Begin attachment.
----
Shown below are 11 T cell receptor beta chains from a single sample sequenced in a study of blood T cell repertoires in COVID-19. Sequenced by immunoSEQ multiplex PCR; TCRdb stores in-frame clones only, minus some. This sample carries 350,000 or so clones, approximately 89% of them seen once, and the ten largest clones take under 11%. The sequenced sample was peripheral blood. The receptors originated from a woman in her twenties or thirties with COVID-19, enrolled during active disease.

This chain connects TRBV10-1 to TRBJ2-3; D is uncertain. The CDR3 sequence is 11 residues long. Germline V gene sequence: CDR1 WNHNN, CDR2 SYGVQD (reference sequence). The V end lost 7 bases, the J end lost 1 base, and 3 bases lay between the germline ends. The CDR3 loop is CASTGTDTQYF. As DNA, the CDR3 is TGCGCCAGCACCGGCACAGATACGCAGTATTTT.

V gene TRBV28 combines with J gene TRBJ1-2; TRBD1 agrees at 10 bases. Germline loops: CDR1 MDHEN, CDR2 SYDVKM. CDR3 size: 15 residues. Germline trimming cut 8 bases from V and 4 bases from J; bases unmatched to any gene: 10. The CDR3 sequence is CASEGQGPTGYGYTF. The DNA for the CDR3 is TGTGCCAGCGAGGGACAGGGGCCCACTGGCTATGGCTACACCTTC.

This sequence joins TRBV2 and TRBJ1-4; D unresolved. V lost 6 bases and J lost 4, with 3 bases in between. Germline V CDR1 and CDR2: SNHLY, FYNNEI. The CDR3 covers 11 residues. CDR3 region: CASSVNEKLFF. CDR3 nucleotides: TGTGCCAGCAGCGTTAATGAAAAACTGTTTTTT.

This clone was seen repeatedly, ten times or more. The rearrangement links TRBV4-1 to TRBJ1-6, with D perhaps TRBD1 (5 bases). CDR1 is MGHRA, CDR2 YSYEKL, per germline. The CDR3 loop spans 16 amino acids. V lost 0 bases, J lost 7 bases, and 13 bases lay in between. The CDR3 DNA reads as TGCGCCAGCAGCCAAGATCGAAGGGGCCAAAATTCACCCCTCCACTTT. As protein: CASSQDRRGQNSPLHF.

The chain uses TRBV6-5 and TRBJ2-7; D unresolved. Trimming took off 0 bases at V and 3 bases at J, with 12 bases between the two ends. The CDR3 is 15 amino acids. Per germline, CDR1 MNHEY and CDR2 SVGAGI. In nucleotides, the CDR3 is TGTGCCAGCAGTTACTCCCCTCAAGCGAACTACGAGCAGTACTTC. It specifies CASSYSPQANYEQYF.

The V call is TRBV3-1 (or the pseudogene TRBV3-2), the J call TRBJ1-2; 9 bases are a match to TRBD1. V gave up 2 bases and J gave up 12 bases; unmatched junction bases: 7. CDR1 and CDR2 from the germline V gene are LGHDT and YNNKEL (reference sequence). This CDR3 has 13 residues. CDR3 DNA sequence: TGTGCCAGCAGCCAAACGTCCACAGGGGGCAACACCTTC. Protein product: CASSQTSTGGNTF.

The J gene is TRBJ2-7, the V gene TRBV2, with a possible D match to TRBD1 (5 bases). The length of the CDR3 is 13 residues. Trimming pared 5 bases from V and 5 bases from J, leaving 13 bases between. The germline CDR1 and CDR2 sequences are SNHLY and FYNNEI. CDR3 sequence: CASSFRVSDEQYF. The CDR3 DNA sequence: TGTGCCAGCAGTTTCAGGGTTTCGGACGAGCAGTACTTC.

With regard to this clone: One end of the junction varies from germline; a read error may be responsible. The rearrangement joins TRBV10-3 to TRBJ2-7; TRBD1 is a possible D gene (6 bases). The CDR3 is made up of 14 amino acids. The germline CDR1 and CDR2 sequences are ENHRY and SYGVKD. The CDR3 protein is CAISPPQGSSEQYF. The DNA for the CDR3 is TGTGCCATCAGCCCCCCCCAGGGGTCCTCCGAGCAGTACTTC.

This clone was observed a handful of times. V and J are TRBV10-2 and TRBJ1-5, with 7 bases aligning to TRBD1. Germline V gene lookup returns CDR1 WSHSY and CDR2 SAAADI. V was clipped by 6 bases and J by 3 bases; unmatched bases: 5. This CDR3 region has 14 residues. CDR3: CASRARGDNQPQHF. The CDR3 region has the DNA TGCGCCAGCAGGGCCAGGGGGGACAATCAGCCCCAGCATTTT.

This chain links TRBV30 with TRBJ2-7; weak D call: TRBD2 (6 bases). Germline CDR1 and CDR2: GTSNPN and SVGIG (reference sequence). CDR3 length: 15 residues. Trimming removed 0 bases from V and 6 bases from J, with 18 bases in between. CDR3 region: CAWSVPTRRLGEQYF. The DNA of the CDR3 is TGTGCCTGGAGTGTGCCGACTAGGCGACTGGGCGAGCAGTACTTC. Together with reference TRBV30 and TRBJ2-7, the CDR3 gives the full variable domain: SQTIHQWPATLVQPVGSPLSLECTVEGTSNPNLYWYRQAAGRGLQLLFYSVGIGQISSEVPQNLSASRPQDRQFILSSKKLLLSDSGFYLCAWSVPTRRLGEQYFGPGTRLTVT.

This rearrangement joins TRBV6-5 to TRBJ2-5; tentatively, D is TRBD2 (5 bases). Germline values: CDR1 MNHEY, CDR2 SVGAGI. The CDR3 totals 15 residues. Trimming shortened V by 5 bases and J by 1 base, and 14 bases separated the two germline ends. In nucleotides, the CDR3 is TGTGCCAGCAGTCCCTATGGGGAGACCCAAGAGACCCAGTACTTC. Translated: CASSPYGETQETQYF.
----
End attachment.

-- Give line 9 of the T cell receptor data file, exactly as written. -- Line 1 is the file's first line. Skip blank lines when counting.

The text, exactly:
With regard to this clone: One end of the junction varies from germline; a read error may be responsible. The rearrangement joins TRBV10-3 to TRBJ2-7; TRBD1 is a possible D gene (6 bases). The CDR3 is made up of 14 amino acids. The germline CDR1 and CDR2 sequences are ENHRY and SYGVKD. The CDR3 protein is CAISPPQGSSEQYF. The DNA for the CDR3 is TGTGCCATCAGCCCCCCCCAGGGGTCCTCCGAGCAGTACTTC.